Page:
We invite educators, students, artists, cultural workers, civic leaders, policy makers, funders, other concerned citizens and community members to develop sessions that point to the many possibilities for people to be agents of progressive, democratic change, and that illuminate the potential and challenges around key movements and themes. Imagining America seeks proposals from individuals and teams that present a strategy for engaging conference participants in one or more aspects of publicly engaged art and scholarship. These themes may include but are not limited to public humanities, community cultural development, public interest design, food justice, climate change, education, incarceration and reentry, urban connectivity and sustainability, and structural change within higher education.
Priority will be given to sessions that represent a range of initiatives and institutions. We strongly encourage individuals to use the proposal process as an opportunity for regional, national, and international organizing—connecting with colleagues and community partners to propose sessions that reflect diverse perspectives on a topic or theme.
Imagining America staff will facilitate additional connections among proposals once they are received. All accepted presenters must be willing to work with Imagining America to ensure that the session is integrated into the fabric of the entire conference and advances the conference goals.
Proposals for the 2013 national conference should take the form that best facilitates critical and dialogic exchange around the proposed topic. Sessions may take, but are not limited to, the following formats:
1. Seminar: An individual or team may lead a session with conference participants who have prepared in advance. Seminar proposals include strategies for pre-conference collaboration. We appreciate seminars with concrete goals for advancing work at the conference and/or for generating future collaborations among participants. After a limited number of seminars are selected, a call for participation will be announced on Imagining America’s website and listserv. Interested individuals will apply for admission to the session through the IA website. All confirmed participants will be included in the conference program as presenters.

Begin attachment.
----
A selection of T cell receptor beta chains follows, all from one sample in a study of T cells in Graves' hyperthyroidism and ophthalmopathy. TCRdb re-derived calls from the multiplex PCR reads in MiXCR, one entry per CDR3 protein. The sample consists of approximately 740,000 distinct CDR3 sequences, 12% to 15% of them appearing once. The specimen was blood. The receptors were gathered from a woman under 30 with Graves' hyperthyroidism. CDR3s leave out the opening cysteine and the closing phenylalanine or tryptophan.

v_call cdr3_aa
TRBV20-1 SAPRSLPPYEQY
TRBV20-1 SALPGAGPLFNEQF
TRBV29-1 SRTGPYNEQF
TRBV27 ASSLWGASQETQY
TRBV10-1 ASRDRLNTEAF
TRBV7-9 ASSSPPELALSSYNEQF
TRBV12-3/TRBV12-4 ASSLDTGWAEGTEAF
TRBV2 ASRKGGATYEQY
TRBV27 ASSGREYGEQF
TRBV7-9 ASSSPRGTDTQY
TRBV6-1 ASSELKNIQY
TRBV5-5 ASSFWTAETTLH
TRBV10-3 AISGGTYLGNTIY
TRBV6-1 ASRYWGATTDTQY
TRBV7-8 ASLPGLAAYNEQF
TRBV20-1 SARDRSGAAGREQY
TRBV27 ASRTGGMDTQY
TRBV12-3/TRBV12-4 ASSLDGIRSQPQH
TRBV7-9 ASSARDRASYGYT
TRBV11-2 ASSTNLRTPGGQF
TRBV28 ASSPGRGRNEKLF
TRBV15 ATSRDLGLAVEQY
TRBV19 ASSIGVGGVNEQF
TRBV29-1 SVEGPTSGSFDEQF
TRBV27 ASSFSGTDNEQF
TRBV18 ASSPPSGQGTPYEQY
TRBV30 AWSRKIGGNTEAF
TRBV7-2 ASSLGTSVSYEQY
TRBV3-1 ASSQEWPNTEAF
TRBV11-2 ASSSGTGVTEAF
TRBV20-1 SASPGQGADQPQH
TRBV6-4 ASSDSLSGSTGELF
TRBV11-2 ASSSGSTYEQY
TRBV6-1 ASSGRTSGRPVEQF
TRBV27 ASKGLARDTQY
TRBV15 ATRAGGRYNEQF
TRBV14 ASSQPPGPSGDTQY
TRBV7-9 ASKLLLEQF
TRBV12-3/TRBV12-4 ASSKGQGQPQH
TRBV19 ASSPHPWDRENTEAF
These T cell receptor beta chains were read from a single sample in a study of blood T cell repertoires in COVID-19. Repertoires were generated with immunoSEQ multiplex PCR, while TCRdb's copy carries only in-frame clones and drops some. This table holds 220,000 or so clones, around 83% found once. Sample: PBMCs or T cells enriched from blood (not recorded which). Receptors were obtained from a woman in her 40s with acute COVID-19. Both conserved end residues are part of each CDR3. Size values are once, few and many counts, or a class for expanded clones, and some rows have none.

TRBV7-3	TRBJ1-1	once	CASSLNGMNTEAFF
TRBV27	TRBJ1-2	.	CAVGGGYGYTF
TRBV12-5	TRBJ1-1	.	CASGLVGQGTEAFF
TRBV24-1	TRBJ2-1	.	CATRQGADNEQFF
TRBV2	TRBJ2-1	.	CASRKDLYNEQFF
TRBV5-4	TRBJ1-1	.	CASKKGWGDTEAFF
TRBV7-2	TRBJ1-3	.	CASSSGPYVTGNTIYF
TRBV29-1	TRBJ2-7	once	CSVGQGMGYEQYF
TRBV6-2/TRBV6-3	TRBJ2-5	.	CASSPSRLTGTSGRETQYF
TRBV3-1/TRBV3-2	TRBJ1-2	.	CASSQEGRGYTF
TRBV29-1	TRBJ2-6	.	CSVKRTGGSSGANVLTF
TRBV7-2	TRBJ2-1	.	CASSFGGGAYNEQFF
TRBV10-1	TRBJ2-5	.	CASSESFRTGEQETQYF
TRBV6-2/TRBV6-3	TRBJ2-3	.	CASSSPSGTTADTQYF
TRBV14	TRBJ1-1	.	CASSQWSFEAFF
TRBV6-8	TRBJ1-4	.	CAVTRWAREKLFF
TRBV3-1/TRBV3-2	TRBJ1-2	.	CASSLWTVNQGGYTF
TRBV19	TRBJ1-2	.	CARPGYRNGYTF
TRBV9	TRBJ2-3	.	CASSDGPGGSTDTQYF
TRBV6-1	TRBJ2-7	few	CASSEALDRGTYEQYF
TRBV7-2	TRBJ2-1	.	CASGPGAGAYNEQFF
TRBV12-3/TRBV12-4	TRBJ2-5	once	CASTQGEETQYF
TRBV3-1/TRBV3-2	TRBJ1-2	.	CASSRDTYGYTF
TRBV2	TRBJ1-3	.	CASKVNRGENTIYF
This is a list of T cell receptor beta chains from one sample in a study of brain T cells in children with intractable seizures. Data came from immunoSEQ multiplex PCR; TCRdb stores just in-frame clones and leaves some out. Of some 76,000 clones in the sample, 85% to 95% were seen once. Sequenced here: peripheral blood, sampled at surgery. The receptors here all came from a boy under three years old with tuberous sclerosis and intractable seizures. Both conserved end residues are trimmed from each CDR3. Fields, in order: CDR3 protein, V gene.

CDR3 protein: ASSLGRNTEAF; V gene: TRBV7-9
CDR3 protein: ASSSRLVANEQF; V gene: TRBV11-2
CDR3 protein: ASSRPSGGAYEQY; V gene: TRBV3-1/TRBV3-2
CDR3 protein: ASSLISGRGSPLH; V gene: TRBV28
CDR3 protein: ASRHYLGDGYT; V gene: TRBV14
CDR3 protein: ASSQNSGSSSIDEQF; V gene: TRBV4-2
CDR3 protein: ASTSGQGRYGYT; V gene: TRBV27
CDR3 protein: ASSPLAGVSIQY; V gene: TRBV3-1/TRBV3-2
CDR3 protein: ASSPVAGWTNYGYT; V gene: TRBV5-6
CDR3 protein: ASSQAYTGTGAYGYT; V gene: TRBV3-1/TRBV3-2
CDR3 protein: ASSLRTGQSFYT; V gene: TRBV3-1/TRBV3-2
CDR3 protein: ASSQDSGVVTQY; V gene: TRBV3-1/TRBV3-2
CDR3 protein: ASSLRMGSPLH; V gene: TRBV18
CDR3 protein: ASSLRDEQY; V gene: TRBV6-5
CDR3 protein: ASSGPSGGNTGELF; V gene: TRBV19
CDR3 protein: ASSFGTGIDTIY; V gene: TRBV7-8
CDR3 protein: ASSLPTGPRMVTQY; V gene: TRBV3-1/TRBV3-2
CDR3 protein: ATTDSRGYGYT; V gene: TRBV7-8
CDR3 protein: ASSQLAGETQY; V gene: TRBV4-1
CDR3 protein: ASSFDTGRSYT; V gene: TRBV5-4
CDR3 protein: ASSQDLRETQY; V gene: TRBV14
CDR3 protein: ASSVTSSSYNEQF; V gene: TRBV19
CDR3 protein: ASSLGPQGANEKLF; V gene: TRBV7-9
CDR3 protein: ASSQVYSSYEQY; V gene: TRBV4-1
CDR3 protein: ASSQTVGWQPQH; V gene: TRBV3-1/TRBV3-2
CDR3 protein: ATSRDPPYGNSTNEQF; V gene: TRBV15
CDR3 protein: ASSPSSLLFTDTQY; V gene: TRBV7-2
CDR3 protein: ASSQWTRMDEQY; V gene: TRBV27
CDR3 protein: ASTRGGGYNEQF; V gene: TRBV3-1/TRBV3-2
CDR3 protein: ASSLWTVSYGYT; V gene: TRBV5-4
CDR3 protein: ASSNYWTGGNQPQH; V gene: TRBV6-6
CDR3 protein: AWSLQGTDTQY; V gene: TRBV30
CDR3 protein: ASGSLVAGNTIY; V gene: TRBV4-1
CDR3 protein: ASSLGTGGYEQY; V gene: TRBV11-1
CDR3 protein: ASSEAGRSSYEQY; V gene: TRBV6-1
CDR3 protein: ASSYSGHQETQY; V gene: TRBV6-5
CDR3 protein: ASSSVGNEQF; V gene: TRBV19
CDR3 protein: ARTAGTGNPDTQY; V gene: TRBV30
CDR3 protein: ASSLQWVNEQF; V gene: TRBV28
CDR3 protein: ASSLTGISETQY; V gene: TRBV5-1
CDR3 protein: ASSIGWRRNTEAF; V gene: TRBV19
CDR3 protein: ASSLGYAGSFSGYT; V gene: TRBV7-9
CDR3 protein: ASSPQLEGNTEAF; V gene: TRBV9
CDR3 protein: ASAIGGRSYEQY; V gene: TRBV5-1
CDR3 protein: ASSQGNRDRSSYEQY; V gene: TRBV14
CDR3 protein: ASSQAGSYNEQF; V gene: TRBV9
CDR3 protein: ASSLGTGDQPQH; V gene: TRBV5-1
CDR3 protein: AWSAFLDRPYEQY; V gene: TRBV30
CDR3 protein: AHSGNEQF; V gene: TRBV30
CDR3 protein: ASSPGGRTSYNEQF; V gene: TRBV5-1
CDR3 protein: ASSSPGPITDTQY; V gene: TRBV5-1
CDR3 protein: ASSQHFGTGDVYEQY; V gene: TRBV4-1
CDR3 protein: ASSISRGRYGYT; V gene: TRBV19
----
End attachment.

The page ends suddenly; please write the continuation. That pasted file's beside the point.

Please note: Seminar leaders are responsible for convening participants, ensuring that they conform to expectations, and facilitating the session. Conference participants who have not prepared ahead of time but who are interested in the seminar will be welcome to audit.
2. Roundtable: Designed to generate discussion around a shared topic, issue, or action, roundtables begin with short statements (5-10 minutes) in response to questions distributed in advance by the organizer. The sessions are then largely discussion and feedback. Roundtables involving participants from different institutions, centers, and organizations are encouraged.
3. Workshop: A facilitator sets the agenda, poses opening questions, and organizes participant activities and discussions. The session can focus on specific skill development, problems, resources for higher education-community partnerships, or work and conversation on particular issues.
4. Performance and Dialogue: These sessions provide the experience of particular performance-based engagement methodologies or innovative models of engaged performance. Sessions must include ample opportunity for discussion and critique.
5. Media Session: The conference will include curated media screenings. We invite you to submit film, video, or audio clips, or excerpts from projects that utilize new media. Accepted submissions will be grouped and screened by themes and/or type of project. Sessions will be organized to allow for audience conversation with each presenter.
6. Poster: Conference attendees may present and solicit feedback on their existing and emerging projects by displaying a poster at a session dedicated to that format. Posters typically mix a brief narrative description with photographs, organizational or historical charts, maps, video, or other modes of presentation.
Deadline and Dates
- The web portal for submitting proposals is open now! Click here to submit your proposal.
- The submissions deadline is Friday, April 12.
- Accepted seminars will be notified by Friday, April 26.
- Decisions on all sessions will be made by Tuesday, May 14.